Russ: I would say initially, yeah, you want to get somebody who can focus on creating those things for you, and here is why, yeah, I have, I am highly self interested in people hiring professional designers, but if you look at everything you should be focused on in your business, my instincts and I am usually really accurate with this is that designing a Facebook ad is not high on your strategic priority list. Yes, it’s something that needs to be done but you should be focused on other things, so that alone really is the main argument for hiring a professional person is it’s not that you can’t do it or you can’t use a great tool like Canva which is kind of a DIY design tool that you can like it’s a web browser based design tool that a lot of people use, actually I used it this past weekend because I didn’t have Photoshop on my computer, so I was like oh I need this. But that was like a one time thing. Hiring a professional person really just gives you the mental clarity to delegate those design tasks, and then focus on what you need to do.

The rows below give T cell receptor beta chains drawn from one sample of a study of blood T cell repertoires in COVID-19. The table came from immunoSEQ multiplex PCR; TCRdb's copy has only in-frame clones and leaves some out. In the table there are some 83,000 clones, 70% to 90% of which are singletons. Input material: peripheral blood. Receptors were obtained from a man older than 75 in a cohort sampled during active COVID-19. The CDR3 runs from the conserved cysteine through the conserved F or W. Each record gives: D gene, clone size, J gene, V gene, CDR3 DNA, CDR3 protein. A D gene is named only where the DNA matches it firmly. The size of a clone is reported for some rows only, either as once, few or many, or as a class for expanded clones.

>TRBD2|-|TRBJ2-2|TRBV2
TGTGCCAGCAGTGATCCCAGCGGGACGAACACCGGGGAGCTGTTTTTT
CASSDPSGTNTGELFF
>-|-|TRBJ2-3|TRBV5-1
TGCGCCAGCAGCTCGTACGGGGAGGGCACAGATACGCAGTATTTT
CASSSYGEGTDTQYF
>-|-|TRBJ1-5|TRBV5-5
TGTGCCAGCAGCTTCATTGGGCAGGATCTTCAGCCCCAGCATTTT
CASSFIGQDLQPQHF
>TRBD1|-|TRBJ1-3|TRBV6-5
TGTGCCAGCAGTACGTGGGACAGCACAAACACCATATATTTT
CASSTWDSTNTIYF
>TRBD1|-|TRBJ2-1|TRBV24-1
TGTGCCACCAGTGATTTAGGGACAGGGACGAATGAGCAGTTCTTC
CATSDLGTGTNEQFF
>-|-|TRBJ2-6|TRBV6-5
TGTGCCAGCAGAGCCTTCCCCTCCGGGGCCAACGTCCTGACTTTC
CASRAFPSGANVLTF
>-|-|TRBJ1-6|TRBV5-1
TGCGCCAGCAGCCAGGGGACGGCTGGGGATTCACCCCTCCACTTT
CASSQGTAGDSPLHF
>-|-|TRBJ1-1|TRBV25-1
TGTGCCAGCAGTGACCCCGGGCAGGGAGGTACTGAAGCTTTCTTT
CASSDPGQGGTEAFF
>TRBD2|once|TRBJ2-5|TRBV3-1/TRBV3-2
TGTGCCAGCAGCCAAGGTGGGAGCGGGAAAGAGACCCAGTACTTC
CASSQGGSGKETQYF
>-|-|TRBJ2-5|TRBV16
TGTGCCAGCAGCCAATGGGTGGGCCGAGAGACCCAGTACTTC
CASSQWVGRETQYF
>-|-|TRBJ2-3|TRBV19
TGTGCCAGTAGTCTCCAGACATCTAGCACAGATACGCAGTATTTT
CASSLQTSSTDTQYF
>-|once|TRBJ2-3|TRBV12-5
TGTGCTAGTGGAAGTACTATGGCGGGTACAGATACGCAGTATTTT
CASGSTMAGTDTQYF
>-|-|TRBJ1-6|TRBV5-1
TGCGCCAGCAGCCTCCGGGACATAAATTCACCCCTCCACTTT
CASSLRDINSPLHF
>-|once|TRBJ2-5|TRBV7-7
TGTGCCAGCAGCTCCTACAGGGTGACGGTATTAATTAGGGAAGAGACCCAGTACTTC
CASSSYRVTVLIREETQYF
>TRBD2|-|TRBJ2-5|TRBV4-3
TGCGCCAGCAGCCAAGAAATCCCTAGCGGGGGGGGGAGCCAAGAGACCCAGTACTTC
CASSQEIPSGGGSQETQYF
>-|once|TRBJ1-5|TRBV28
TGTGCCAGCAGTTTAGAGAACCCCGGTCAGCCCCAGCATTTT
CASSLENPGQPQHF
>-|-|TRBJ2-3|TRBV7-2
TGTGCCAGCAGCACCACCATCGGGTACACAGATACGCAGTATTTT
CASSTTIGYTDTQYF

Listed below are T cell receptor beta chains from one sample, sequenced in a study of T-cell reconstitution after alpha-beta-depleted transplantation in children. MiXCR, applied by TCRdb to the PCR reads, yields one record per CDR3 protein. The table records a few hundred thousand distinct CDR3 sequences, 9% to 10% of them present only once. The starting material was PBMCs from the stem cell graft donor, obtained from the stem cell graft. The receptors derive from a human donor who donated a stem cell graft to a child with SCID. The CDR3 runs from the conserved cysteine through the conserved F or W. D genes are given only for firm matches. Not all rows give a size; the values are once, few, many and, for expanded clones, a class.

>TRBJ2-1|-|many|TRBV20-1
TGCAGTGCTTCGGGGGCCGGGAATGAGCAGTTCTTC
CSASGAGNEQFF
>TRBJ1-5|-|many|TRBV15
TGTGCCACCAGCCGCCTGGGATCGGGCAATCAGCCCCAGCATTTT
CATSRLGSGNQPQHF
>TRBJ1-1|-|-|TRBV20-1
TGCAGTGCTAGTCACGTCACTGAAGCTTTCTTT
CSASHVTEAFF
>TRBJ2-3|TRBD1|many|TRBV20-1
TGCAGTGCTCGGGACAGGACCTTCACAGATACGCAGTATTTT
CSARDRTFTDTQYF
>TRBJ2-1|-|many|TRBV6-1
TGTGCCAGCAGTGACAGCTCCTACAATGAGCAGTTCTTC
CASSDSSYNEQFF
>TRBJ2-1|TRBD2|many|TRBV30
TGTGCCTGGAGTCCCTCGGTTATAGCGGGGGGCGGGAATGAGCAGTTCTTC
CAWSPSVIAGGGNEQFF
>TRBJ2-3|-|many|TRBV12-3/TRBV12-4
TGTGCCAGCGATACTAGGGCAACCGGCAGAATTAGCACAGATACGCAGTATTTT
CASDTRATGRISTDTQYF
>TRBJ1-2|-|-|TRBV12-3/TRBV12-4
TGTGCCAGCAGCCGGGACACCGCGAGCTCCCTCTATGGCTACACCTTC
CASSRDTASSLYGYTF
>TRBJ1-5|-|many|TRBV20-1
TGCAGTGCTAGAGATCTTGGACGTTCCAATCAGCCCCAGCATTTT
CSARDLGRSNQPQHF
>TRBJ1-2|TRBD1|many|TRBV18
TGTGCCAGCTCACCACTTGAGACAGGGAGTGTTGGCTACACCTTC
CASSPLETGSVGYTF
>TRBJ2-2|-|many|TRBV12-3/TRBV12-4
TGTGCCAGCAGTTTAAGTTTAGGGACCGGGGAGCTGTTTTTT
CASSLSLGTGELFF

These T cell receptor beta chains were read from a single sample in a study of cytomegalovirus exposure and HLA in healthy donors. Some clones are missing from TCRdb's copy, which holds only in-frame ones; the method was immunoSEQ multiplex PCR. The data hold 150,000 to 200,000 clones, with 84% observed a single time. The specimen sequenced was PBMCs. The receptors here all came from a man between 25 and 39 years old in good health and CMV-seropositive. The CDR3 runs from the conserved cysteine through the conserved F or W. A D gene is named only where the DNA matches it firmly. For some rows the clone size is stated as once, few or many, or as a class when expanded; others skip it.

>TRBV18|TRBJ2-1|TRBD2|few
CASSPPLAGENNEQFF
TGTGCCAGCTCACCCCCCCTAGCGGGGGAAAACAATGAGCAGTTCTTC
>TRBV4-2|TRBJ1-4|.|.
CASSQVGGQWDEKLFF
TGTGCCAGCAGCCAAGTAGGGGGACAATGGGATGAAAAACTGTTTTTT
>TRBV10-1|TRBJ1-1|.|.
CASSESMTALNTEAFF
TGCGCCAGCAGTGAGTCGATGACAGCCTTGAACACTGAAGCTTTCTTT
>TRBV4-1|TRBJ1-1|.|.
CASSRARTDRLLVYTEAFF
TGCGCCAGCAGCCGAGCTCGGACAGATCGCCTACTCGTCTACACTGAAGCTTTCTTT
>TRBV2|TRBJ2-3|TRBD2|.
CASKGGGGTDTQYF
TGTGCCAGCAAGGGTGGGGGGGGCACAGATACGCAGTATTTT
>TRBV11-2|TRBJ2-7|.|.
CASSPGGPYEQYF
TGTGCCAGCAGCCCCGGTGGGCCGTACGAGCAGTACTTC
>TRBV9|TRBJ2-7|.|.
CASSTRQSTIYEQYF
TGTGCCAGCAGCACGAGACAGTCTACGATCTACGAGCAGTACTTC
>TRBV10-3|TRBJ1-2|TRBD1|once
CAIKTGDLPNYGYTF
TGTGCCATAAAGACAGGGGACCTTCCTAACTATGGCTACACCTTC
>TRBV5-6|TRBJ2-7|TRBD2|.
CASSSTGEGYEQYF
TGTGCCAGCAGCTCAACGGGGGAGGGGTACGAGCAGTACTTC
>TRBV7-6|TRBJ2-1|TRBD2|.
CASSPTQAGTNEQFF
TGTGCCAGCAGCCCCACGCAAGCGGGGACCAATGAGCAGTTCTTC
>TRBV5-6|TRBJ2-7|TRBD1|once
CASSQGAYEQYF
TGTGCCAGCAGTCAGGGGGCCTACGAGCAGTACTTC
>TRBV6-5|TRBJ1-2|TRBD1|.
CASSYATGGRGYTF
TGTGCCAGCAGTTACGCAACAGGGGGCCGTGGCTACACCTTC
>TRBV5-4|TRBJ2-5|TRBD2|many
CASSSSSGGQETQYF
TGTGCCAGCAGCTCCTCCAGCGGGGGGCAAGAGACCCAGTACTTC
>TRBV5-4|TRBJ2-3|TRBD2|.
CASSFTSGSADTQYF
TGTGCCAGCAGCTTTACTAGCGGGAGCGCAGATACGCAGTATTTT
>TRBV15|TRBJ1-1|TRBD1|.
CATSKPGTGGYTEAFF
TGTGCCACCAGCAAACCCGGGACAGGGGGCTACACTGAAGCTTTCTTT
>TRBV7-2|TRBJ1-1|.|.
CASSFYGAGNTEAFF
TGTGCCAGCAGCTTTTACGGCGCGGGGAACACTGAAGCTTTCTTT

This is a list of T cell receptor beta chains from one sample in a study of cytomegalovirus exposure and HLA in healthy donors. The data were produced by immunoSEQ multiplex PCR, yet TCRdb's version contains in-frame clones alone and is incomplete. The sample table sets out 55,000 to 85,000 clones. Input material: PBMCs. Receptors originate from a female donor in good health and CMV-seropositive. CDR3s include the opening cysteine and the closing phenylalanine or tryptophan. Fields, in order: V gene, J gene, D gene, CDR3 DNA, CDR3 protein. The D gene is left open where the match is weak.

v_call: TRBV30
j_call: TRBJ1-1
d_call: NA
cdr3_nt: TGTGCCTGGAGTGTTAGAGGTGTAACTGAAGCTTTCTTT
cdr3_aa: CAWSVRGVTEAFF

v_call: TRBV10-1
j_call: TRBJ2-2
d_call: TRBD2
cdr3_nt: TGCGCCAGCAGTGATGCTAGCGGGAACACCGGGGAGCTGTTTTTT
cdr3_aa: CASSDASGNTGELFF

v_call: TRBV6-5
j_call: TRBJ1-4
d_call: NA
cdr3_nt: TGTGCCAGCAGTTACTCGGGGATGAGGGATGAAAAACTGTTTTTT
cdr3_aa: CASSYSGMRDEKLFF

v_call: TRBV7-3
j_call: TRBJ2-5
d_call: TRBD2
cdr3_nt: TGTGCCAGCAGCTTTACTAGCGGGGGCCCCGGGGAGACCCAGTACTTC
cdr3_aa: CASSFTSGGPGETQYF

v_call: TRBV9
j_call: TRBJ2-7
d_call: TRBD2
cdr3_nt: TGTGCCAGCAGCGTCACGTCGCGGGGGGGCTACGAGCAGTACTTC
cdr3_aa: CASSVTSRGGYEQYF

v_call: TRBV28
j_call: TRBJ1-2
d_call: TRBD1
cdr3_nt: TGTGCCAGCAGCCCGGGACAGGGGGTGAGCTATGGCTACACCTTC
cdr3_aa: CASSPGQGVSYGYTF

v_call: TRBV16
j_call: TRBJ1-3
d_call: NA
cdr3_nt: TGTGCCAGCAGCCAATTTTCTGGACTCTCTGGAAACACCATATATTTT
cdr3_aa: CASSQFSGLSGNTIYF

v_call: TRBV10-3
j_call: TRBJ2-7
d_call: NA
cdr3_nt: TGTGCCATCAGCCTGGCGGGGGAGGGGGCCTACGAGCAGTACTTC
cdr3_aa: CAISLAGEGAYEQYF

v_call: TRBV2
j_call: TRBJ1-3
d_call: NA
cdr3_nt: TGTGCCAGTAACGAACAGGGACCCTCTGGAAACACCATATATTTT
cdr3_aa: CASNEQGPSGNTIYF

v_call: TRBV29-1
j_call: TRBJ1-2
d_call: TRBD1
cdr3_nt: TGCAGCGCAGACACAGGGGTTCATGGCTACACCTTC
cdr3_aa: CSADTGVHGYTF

Now, when you do decide, whoever your resource is, for a design, here is what I say- and especially if you are coming off like a new brand, or you kind of want to change the visual direction, just start with one thing. Don’t try to do a million things at once, it’s like juggling two balls, or one ball, versus ten. Get one thing done that could be a new ad, it could be a sales sheet or a brochure, or an email template, or a graphic for your website. Because you will go through the design process, you will finally dial that in, and then you take that as like a seed design to design other things from, so that you are not trying to figure out what it is the visual style is across ten deliverable simultaneously, you do that with one and then build from there. And it saves so much time and stress and money and your designers on the other hand, or whoever you are working with, they can design faster because you’ve locked down what that one thing is and now you are just spinning off variants and versions for all the other stuff you need to do.